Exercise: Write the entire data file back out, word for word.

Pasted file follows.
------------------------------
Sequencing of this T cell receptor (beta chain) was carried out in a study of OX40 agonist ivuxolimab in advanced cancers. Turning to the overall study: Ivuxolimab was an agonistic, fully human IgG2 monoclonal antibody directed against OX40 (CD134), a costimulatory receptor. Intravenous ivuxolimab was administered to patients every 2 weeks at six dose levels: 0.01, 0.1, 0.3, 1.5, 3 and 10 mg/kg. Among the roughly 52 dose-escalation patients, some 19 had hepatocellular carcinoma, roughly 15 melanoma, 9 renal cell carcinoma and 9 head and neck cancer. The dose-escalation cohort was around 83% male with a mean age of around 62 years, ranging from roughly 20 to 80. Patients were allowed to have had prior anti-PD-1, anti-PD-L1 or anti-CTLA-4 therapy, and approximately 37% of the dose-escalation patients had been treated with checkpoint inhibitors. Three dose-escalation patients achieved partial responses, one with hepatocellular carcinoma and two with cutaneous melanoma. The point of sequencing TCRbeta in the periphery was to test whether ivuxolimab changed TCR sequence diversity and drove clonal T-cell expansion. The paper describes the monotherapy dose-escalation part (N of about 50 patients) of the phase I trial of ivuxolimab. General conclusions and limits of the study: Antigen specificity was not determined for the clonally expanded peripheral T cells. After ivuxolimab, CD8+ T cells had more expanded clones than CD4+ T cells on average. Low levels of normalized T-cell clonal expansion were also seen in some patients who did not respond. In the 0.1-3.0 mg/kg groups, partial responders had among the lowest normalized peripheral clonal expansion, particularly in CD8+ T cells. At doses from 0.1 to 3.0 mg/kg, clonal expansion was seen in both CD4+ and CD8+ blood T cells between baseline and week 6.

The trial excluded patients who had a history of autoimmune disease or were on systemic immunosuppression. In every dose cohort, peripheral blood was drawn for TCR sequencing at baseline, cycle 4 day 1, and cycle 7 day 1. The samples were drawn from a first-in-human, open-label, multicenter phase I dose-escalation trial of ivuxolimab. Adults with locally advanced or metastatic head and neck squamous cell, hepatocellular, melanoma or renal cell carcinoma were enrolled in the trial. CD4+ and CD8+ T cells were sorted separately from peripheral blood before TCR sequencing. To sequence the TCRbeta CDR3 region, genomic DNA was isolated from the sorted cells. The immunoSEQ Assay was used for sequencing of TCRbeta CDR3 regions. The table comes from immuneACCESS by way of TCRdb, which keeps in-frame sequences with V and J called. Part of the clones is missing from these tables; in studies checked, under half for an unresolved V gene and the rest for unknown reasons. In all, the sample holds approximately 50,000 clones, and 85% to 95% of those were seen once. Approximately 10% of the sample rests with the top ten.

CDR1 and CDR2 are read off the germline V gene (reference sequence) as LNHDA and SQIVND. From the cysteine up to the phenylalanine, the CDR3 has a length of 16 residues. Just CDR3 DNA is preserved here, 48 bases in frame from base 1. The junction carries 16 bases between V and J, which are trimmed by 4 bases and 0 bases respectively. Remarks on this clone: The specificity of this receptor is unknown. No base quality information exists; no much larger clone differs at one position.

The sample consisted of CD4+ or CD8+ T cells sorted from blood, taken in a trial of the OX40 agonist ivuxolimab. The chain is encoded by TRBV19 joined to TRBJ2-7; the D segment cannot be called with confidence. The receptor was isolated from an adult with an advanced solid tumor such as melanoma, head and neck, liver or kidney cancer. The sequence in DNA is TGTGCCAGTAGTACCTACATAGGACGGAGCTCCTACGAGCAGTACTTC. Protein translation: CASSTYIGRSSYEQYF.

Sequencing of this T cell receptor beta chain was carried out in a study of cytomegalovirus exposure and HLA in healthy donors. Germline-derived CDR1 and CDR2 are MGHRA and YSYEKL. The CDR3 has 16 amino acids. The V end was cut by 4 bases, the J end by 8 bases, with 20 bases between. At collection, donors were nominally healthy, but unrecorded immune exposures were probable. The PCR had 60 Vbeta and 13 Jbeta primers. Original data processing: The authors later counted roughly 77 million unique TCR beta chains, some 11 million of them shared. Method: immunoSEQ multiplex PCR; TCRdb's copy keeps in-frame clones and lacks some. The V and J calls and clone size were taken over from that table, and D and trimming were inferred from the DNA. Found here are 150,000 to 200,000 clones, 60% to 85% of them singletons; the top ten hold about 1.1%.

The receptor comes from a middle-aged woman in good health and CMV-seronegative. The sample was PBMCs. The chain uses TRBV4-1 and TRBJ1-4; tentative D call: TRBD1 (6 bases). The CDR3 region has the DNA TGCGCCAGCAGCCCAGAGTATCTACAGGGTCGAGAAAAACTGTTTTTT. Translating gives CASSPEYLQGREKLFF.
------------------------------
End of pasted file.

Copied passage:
Sequencing of this T cell receptor (beta chain) was carried out in a study of OX40 agonist ivuxolimab in advanced cancers. Turning to the overall study: Ivuxolimab was an agonistic, fully human IgG2 monoclonal antibody directed against OX40 (CD134), a costimulatory receptor. Intravenous ivuxolimab was administered to patients every 2 weeks at six dose levels: 0.01, 0.1, 0.3, 1.5, 3 and 10 mg/kg. Among the roughly 52 dose-escalation patients, some 19 had hepatocellular carcinoma, roughly 15 melanoma, 9 renal cell carcinoma and 9 head and neck cancer. The dose-escalation cohort was around 83% male with a mean age of around 62 years, ranging from roughly 20 to 80. Patients were allowed to have had prior anti-PD-1, anti-PD-L1 or anti-CTLA-4 therapy, and approximately 37% of the dose-escalation patients had been treated with checkpoint inhibitors. Three dose-escalation patients achieved partial responses, one with hepatocellular carcinoma and two with cutaneous melanoma. The point of sequencing TCRbeta in the periphery was to test whether ivuxolimab changed TCR sequence diversity and drove clonal T-cell expansion. The paper describes the monotherapy dose-escalation part (N of about 50 patients) of the phase I trial of ivuxolimab. General conclusions and limits of the study: Antigen specificity was not determined for the clonally expanded peripheral T cells. After ivuxolimab, CD8+ T cells had more expanded clones than CD4+ T cells on average. Low levels of normalized T-cell clonal expansion were also seen in some patients who did not respond. In the 0.1-3.0 mg/kg groups, partial responders had among the lowest normalized peripheral clonal expansion, particularly in CD8+ T cells. At doses from 0.1 to 3.0 mg/kg, clonal expansion was seen in both CD4+ and CD8+ blood T cells between baseline and week 6.

The trial excluded patients who had a history of autoimmune disease or were on systemic immunosuppression. In every dose cohort, peripheral blood was drawn for TCR sequencing at baseline, cycle 4 day 1, and cycle 7 day 1. The samples were drawn from a first-in-human, open-label, multicenter phase I dose-escalation trial of ivuxolimab. Adults with locally advanced or metastatic head and neck squamous cell, hepatocellular, melanoma or renal cell carcinoma were enrolled in the trial. CD4+ and CD8+ T cells were sorted separately from peripheral blood before TCR sequencing. To sequence the TCRbeta CDR3 region, genomic DNA was isolated from the sorted cells. The immunoSEQ Assay was used for sequencing of TCRbeta CDR3 regions. The table comes from immuneACCESS by way of TCRdb, which keeps in-frame sequences with V and J called. Part of the clones is missing from these tables; in studies checked, under half for an unresolved V gene and the rest for unknown reasons. In all, the sample holds approximately 50,000 clones, and 85% to 95% of those were seen once. Approximately 10% of the sample rests with the top ten.

CDR1 and CDR2 are read off the germline V gene (reference sequence) as LNHDA and SQIVND. From the cysteine up to the phenylalanine, the CDR3 has a length of 16 residues. Just CDR3 DNA is preserved here, 48 bases in frame from base 1. The junction carries 16 bases between V and J, which are trimmed by 4 bases and 0 bases respectively. Remarks on this clone: The specificity of this receptor is unknown. No base quality information exists; no much larger clone differs at one position.

The sample consisted of CD4+ or CD8+ T cells sorted from blood, taken in a trial of the OX40 agonist ivuxolimab. The chain is encoded by TRBV19 joined to TRBJ2-7; the D segment cannot be called with confidence. The receptor was isolated from an adult with an advanced solid tumor such as melanoma, head and neck, liver or kidney cancer. The sequence in DNA is TGTGCCAGTAGTACCTACATAGGACGGAGCTCCTACGAGCAGTACTTC. Protein translation: CASSTYIGRSSYEQYF.

Sequencing of this T cell receptor beta chain was carried out in a study of cytomegalovirus exposure and HLA in healthy donors. Germline-derived CDR1 and CDR2 are MGHRA and YSYEKL. The CDR3 has 16 amino acids. The V end was cut by 4 bases, the J end by 8 bases, with 20 bases between. At collection, donors were nominally healthy, but unrecorded immune exposures were probable. The PCR had 60 Vbeta and 13 Jbeta primers. Original data processing: The authors later counted roughly 77 million unique TCR beta chains, some 11 million of them shared. Method: immunoSEQ multiplex PCR; TCRdb's copy keeps in-frame clones and lacks some. The V and J calls and clone size were taken over from that table, and D and trimming were inferred from the DNA. Found here are 150,000 to 200,000 clones, 60% to 85% of them singletons; the top ten hold about 1.1%.

The receptor comes from a middle-aged woman in good health and CMV-seronegative. The sample was PBMCs. The chain uses TRBV4-1 and TRBJ1-4; tentative D call: TRBD1 (6 bases). The CDR3 region has the DNA TGCGCCAGCAGCCCAGAGTATCTACAGGGTCGAGAAAAACTGTTTTTT. Translating gives CASSPEYLQGREKLFF.